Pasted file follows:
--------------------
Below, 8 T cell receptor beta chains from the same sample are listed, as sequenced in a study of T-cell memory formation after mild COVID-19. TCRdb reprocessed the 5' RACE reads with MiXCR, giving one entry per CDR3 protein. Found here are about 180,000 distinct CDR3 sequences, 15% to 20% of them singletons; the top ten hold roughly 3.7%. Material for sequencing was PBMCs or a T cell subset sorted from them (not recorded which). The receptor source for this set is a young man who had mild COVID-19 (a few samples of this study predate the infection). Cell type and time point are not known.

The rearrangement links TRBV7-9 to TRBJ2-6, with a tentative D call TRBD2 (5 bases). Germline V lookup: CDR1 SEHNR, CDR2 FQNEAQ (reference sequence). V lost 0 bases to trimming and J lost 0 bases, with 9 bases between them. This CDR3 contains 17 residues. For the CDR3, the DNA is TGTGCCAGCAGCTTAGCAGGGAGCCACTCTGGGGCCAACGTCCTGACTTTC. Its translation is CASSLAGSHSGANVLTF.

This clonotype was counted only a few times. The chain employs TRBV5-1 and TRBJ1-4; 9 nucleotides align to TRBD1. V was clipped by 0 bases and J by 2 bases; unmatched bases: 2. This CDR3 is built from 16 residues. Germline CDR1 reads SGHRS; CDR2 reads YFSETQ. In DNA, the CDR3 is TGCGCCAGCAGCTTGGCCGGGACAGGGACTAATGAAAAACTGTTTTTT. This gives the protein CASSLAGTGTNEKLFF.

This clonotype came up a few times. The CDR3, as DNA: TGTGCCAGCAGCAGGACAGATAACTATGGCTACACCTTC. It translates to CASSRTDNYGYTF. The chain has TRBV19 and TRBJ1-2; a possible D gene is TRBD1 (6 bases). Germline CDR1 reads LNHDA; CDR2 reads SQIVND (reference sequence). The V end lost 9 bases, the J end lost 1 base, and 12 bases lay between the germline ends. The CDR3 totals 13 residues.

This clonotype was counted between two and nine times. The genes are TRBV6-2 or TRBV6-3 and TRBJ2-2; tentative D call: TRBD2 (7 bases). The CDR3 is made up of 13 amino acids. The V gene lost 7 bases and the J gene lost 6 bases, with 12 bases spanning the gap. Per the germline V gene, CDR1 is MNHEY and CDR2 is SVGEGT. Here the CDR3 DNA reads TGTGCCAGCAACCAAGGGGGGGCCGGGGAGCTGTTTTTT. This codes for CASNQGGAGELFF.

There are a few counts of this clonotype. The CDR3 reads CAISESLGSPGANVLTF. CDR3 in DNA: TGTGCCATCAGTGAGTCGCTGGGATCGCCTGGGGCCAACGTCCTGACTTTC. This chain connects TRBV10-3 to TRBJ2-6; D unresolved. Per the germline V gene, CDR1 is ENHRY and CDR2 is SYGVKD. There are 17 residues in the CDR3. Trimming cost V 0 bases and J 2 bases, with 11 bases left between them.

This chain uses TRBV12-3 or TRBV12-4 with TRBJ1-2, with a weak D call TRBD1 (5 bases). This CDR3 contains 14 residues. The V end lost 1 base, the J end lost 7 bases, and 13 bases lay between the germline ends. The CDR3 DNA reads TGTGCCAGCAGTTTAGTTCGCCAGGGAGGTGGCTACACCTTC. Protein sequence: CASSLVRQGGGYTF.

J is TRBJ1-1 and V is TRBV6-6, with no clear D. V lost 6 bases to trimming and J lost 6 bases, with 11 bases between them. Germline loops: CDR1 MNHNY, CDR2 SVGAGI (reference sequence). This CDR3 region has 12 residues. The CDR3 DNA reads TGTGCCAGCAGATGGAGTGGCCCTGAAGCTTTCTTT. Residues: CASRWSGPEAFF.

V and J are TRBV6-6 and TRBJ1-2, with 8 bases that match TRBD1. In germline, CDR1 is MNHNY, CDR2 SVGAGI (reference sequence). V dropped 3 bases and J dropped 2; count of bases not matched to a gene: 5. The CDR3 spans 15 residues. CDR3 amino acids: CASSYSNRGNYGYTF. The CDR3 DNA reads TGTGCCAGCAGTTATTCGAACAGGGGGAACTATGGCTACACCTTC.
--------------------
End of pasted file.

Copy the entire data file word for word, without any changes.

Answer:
Below, 8 T cell receptor beta chains from the same sample are listed, as sequenced in a study of T-cell memory formation after mild COVID-19. TCRdb reprocessed the 5' RACE reads with MiXCR, giving one entry per CDR3 protein. Found here are about 180,000 distinct CDR3 sequences, 15% to 20% of them singletons; the top ten hold roughly 3.7%. Material for sequencing was PBMCs or a T cell subset sorted from them (not recorded which). The receptor source for this set is a young man who had mild COVID-19 (a few samples of this study predate the infection). Cell type and time point are not known.

The rearrangement links TRBV7-9 to TRBJ2-6, with a tentative D call TRBD2 (5 bases). Germline V lookup: CDR1 SEHNR, CDR2 FQNEAQ (reference sequence). V lost 0 bases to trimming and J lost 0 bases, with 9 bases between them. This CDR3 contains 17 residues. For the CDR3, the DNA is TGTGCCAGCAGCTTAGCAGGGAGCCACTCTGGGGCCAACGTCCTGACTTTC. Its translation is CASSLAGSHSGANVLTF.

This clonotype was counted only a few times. The chain employs TRBV5-1 and TRBJ1-4; 9 nucleotides align to TRBD1. V was clipped by 0 bases and J by 2 bases; unmatched bases: 2. This CDR3 is built from 16 residues. Germline CDR1 reads SGHRS; CDR2 reads YFSETQ. In DNA, the CDR3 is TGCGCCAGCAGCTTGGCCGGGACAGGGACTAATGAAAAACTGTTTTTT. This gives the protein CASSLAGTGTNEKLFF.

This clonotype came up a few times. The CDR3, as DNA: TGTGCCAGCAGCAGGACAGATAACTATGGCTACACCTTC. It translates to CASSRTDNYGYTF. The chain has TRBV19 and TRBJ1-2; a possible D gene is TRBD1 (6 bases). Germline CDR1 reads LNHDA; CDR2 reads SQIVND (reference sequence). The V end lost 9 bases, the J end lost 1 base, and 12 bases lay between the germline ends. The CDR3 totals 13 residues.

This clonotype was counted between two and nine times. The genes are TRBV6-2 or TRBV6-3 and TRBJ2-2; tentative D call: TRBD2 (7 bases). The CDR3 is made up of 13 amino acids. The V gene lost 7 bases and the J gene lost 6 bases, with 12 bases spanning the gap. Per the germline V gene, CDR1 is MNHEY and CDR2 is SVGEGT. Here the CDR3 DNA reads TGTGCCAGCAACCAAGGGGGGGCCGGGGAGCTGTTTTTT. This codes for CASNQGGAGELFF.

There are a few counts of this clonotype. The CDR3 reads CAISESLGSPGANVLTF. CDR3 in DNA: TGTGCCATCAGTGAGTCGCTGGGATCGCCTGGGGCCAACGTCCTGACTTTC. This chain connects TRBV10-3 to TRBJ2-6; D unresolved. Per the germline V gene, CDR1 is ENHRY and CDR2 is SYGVKD. There are 17 residues in the CDR3. Trimming cost V 0 bases and J 2 bases, with 11 bases left between them.

This chain uses TRBV12-3 or TRBV12-4 with TRBJ1-2, with a weak D call TRBD1 (5 bases). This CDR3 contains 14 residues. The V end lost 1 base, the J end lost 7 bases, and 13 bases lay between the germline ends. The CDR3 DNA reads TGTGCCAGCAGTTTAGTTCGCCAGGGAGGTGGCTACACCTTC. Protein sequence: CASSLVRQGGGYTF.

J is TRBJ1-1 and V is TRBV6-6, with no clear D. V lost 6 bases to trimming and J lost 6 bases, with 11 bases between them. Germline loops: CDR1 MNHNY, CDR2 SVGAGI (reference sequence). This CDR3 region has 12 residues. The CDR3 DNA reads TGTGCCAGCAGATGGAGTGGCCCTGAAGCTTTCTTT. Residues: CASRWSGPEAFF.

V and J are TRBV6-6 and TRBJ1-2, with 8 bases that match TRBD1. In germline, CDR1 is MNHNY, CDR2 SVGAGI (reference sequence). V dropped 3 bases and J dropped 2; count of bases not matched to a gene: 5. The CDR3 spans 15 residues. CDR3 amino acids: CASSYSNRGNYGYTF. The CDR3 DNA reads TGTGCCAGCAGTTATTCGAACAGGGGGAACTATGGCTACACCTTC.